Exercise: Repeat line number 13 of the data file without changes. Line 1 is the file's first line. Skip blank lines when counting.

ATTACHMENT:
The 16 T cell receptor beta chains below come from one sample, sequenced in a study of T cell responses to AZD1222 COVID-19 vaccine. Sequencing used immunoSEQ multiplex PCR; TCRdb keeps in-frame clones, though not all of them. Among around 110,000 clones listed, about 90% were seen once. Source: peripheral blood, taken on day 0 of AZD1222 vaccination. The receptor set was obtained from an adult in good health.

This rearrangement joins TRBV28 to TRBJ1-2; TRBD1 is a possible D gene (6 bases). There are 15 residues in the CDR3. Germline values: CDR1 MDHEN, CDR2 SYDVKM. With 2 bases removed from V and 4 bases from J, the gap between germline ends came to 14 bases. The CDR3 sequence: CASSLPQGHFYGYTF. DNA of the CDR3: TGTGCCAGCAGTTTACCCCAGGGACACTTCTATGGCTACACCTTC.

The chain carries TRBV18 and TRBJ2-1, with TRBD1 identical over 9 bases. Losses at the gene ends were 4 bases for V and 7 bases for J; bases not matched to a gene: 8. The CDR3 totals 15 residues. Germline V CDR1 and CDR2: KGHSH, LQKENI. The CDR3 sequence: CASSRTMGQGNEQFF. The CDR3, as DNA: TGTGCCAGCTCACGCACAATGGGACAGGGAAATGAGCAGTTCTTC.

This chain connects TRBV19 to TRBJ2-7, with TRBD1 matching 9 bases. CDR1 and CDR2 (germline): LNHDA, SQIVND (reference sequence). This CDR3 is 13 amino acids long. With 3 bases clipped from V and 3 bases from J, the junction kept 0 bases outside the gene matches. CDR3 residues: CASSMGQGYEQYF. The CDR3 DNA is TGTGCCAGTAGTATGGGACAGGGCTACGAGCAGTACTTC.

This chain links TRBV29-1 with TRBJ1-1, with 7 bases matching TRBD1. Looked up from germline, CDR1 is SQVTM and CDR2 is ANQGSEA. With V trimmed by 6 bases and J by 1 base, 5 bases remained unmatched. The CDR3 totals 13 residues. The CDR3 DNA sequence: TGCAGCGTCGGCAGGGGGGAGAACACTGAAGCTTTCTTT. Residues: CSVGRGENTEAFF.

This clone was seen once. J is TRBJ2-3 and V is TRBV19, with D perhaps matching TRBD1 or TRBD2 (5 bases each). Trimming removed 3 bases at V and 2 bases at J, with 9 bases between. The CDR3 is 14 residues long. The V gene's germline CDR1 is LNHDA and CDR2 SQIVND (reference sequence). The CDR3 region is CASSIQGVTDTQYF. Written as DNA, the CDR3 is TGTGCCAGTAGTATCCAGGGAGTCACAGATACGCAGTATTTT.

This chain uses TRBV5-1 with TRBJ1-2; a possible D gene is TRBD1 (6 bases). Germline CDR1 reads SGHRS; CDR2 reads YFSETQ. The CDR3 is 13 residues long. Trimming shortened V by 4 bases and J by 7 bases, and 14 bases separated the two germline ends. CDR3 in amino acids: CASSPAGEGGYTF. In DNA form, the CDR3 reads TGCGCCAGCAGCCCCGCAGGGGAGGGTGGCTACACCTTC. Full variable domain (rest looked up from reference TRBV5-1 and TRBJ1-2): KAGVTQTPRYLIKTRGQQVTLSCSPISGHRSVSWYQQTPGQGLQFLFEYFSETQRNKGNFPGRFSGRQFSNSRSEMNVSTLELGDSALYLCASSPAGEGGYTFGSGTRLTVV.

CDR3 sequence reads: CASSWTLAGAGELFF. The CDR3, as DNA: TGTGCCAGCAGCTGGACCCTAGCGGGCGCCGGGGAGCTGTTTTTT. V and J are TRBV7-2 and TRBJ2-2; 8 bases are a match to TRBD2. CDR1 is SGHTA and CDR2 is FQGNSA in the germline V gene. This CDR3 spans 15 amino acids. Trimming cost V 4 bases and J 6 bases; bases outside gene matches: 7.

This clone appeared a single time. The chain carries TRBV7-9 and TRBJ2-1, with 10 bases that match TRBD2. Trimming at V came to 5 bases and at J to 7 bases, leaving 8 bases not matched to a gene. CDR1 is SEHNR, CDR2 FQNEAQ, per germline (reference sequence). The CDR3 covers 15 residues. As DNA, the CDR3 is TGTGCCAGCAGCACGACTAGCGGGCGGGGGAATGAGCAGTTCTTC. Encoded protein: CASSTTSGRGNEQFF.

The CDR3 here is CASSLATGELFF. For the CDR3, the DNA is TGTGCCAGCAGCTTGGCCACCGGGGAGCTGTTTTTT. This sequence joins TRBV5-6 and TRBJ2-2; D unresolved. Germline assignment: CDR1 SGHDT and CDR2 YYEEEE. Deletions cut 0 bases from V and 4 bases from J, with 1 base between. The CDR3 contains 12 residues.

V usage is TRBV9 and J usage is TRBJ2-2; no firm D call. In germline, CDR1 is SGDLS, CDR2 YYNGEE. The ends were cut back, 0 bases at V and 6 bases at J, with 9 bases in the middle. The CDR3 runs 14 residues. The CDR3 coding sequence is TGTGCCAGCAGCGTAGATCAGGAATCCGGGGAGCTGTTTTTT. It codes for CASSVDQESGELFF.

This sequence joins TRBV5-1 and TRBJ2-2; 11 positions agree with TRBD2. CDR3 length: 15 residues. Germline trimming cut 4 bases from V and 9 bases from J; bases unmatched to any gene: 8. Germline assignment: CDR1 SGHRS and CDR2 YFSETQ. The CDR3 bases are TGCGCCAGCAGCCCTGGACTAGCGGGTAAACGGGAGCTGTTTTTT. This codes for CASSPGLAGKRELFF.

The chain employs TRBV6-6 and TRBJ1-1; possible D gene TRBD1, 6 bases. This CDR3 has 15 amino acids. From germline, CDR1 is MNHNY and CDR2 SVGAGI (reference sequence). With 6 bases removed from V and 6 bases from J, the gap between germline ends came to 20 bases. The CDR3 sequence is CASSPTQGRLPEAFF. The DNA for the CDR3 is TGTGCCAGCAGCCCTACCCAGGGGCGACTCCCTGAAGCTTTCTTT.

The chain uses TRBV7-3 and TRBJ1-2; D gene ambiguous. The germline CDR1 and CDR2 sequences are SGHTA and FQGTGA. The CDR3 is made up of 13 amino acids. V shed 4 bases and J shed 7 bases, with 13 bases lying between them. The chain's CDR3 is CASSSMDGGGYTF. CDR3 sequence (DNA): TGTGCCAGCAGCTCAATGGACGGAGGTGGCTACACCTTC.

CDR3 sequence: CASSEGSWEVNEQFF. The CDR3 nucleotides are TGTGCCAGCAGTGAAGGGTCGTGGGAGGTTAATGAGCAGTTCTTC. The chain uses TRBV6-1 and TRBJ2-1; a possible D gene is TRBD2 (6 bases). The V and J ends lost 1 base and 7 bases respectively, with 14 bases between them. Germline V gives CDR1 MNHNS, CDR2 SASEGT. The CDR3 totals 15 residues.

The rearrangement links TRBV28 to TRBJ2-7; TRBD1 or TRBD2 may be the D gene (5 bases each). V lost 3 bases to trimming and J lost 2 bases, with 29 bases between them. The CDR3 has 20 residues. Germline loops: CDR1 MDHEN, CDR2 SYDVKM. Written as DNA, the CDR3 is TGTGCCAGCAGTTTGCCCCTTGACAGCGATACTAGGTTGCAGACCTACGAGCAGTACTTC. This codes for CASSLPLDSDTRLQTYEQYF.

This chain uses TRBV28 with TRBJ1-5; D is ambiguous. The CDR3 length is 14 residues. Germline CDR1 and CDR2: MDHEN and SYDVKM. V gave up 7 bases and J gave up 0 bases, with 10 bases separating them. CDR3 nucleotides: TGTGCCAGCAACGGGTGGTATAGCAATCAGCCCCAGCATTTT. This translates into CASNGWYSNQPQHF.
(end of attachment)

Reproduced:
The chain employs TRBV6-6 and TRBJ1-1; possible D gene TRBD1, 6 bases. This CDR3 has 15 amino acids. From germline, CDR1 is MNHNY and CDR2 SVGAGI (reference sequence). With 6 bases removed from V and 6 bases from J, the gap between germline ends came to 20 bases. The CDR3 sequence is CASSPTQGRLPEAFF. The DNA for the CDR3 is TGTGCCAGCAGCCCTACCCAGGGGCGACTCCCTGAAGCTTTCTTT.